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Version: 1.0
Document type: Note

Replacement Primary Collimator for Main Injector

Bruce C. Brown and Vladimir Sidorov
Fermi National Accelerator Laboratory*
P.O. Box 500
Batavia, Illinois 60510


*Operated by the Universities Research Association under contract with the U.S.
Department of Energy.


The collimation system for the Main Injector which was installed in 2007 (see Beams-doc-2881) employed a primary collimator motion system which was installed in 2006 having been re-purposed at least twice. It was not ever optimal and if it had failed, replacement would have been painful and would have incurred a large radiation dose. A replacement system has been built and installed during the 2012-2013 Fermilab Facility Shutdown. We will provide a description of that system including installation and alignment information and motor control details. Some comments on operational considerations will follow.

The scattering foil is 0.010" thick. The mount provides an open edge which is positioned to approach the radially inside edge of the Main Injector beam. The offset from the beam center to the collimator foil edge is controlled by the position of the primary collimator in combination with a orbit bump (time bump) which sets the position of the beam at MI230. When withdrawn to the out limit, the foil is outside of the beam pipe aperture but if it is sufficiently extended toward the inside, it can be damaged by circulating beam. At its in limit switch, the foil edge it at (approximately) beam line center.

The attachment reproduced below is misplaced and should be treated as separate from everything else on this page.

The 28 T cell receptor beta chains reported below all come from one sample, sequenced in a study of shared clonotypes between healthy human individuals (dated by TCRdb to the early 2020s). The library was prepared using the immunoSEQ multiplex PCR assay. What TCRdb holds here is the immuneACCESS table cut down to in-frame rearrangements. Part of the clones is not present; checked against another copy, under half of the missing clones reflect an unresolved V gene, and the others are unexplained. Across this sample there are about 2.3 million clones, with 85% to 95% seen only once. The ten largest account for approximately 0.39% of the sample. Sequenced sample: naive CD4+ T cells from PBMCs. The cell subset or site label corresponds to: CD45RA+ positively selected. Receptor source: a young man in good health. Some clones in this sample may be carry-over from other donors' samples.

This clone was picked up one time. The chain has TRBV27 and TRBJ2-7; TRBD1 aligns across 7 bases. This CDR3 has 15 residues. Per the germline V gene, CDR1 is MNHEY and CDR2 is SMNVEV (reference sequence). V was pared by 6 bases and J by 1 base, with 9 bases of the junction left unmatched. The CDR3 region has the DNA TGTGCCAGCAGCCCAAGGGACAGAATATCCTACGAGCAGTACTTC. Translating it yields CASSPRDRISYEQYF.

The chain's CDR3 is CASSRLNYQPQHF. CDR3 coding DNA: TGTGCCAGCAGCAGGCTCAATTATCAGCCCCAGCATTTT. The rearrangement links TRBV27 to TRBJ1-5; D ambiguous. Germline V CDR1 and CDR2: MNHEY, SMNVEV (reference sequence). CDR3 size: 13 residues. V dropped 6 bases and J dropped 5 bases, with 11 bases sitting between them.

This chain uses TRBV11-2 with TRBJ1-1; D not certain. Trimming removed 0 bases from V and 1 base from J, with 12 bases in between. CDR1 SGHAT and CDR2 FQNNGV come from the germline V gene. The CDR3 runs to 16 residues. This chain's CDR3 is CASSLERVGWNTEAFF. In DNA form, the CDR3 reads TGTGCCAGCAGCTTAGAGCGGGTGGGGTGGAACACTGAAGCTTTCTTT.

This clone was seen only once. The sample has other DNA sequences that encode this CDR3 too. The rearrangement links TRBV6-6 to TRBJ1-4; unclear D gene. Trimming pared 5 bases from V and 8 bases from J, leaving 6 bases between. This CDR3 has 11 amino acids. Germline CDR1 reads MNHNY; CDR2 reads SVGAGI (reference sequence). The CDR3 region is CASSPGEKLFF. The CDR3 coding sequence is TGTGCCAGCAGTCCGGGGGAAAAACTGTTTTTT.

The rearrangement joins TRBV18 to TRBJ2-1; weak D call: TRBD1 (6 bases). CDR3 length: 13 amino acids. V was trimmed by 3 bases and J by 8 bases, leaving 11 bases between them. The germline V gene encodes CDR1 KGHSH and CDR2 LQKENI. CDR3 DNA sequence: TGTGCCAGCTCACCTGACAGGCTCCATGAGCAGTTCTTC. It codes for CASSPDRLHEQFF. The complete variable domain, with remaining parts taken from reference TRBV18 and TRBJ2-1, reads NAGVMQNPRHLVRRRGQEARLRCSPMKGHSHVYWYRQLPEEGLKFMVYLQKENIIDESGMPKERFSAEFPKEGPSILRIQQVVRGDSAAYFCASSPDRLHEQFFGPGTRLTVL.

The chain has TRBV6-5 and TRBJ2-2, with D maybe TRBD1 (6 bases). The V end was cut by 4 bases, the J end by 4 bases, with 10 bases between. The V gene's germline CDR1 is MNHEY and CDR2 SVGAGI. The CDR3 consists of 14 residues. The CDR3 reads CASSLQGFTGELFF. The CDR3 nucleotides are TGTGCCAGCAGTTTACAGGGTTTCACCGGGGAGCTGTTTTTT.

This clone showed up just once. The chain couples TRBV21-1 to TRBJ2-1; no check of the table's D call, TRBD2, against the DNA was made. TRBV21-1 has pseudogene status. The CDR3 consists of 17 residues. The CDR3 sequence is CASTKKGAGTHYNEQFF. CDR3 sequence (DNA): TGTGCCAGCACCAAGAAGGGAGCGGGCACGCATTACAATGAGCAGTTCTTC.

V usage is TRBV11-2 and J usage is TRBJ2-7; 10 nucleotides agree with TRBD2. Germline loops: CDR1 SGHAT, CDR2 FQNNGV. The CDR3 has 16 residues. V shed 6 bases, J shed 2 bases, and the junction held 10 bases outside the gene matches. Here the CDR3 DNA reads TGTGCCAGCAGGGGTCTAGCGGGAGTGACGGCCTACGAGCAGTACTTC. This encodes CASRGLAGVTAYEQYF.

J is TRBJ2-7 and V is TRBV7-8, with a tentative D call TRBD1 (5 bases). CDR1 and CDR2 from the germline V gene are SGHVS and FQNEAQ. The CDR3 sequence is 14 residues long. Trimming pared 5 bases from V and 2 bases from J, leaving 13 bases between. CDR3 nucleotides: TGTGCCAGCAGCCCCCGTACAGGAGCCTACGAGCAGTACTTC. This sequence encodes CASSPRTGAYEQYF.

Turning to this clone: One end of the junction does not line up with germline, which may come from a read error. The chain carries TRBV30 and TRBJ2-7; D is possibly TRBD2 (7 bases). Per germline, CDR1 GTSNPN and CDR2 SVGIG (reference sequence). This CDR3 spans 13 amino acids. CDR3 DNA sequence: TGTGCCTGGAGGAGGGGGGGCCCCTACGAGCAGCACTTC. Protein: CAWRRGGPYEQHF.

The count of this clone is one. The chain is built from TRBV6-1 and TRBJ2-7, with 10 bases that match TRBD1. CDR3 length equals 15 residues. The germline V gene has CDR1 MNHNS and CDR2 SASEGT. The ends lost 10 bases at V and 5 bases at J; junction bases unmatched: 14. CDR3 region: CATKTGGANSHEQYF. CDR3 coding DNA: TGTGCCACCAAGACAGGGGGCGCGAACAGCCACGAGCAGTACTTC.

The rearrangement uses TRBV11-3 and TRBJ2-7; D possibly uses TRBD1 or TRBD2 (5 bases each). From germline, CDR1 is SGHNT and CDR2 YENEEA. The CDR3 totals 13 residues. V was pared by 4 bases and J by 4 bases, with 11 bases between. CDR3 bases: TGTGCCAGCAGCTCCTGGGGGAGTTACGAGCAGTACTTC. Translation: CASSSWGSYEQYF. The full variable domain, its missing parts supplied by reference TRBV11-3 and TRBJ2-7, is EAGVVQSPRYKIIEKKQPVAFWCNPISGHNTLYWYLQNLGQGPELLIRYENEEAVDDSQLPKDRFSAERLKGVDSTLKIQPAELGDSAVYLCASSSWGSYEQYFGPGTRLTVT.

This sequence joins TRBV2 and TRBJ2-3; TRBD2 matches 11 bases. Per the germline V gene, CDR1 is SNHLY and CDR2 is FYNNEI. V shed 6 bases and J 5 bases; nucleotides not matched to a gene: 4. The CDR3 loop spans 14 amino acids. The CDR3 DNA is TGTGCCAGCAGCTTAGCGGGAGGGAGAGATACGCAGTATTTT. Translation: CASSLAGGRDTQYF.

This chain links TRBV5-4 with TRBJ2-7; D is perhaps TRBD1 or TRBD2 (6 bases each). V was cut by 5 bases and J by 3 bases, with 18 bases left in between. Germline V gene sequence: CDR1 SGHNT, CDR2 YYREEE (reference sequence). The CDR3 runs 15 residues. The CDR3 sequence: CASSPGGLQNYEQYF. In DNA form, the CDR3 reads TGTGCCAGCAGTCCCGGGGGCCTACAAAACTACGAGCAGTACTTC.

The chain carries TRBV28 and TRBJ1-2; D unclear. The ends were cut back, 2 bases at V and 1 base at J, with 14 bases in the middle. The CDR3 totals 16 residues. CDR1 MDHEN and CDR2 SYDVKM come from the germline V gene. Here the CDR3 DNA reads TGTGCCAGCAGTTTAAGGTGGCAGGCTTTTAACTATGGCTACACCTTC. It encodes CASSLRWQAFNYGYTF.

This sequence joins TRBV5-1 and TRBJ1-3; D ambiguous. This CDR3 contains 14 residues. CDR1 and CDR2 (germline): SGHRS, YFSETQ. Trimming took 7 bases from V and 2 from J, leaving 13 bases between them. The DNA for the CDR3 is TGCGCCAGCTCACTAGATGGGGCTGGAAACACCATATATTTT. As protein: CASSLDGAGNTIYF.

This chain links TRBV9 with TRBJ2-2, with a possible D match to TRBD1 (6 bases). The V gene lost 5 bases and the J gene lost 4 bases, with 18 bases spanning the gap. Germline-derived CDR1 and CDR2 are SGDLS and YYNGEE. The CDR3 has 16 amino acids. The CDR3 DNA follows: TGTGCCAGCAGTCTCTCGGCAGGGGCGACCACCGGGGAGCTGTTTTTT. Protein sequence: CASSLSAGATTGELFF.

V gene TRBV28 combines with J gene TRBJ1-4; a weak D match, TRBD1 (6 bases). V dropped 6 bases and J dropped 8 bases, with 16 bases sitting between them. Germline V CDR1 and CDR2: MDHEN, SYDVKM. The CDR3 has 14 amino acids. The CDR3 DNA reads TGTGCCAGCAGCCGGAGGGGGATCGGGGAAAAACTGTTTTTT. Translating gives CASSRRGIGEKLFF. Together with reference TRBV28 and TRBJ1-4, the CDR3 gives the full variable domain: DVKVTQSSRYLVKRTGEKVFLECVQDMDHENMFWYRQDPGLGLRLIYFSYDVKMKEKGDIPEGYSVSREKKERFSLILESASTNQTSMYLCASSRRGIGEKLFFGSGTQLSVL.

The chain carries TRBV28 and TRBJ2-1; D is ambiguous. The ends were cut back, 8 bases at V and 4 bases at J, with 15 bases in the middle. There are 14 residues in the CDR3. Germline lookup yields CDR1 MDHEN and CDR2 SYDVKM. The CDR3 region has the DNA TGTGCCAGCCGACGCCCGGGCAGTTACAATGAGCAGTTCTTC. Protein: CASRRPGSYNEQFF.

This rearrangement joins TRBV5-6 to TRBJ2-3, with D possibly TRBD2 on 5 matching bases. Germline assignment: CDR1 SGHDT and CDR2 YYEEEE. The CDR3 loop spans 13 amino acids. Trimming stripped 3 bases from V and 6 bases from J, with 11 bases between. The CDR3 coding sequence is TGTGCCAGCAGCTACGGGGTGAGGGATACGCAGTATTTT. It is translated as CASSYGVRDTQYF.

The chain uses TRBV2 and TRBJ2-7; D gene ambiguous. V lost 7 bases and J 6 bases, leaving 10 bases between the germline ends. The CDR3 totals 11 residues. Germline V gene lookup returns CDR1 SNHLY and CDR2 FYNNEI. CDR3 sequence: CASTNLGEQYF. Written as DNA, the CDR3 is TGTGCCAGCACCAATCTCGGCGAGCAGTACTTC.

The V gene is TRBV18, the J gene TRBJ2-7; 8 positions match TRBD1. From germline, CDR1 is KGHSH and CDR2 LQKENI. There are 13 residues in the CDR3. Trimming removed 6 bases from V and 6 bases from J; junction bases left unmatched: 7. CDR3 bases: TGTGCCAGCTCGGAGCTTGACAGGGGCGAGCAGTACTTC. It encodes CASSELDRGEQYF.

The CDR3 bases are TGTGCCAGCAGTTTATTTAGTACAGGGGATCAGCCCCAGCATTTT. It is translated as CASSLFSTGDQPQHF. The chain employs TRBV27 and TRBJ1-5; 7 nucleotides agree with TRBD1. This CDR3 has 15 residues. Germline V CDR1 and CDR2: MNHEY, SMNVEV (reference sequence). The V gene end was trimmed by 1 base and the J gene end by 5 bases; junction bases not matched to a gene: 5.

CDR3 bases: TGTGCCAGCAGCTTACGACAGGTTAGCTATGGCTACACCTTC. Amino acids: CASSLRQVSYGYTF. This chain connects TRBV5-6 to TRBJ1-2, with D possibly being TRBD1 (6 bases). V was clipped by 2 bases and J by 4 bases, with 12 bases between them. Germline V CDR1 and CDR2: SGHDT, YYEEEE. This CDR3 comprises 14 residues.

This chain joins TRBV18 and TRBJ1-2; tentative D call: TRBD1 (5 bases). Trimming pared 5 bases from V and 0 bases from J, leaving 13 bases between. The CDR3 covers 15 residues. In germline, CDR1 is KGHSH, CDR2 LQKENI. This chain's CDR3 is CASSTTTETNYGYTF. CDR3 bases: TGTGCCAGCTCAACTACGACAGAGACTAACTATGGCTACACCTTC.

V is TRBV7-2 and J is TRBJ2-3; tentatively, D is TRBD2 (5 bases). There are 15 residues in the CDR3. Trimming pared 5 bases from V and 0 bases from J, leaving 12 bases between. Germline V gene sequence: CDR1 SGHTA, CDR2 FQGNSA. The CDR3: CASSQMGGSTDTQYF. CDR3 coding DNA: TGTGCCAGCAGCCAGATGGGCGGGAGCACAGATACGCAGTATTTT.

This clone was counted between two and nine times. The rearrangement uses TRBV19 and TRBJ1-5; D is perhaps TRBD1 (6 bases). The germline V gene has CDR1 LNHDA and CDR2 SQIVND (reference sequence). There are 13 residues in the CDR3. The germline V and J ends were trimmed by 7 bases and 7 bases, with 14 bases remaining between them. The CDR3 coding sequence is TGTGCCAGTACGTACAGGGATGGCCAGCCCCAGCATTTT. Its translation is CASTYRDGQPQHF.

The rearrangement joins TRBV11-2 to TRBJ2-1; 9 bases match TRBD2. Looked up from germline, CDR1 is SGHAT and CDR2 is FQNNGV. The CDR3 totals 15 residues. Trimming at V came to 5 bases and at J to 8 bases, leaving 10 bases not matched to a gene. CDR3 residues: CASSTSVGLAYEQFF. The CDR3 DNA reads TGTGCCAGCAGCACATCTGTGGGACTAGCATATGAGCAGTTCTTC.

Primary Collimator Position

Before providing additional details, let us document the most useful information: where should we place the collimator? The motor control system employs limit switches which have been set so that at the OUT limit, the collimator edge is just outside of the beam pipe on the radial inside (aisle side) and at the collimator IN limit, the edge of the collimator is at about the center of the beam pipe. Nominal position of the beam pipe center is along the centerline of the MI230 quadrupole. Since the beam orbit is distorted for collimation, the beam edge can be moved to the edge of the collimator such that small details of the beam pipe centering are not operationally important. Motor control parameters are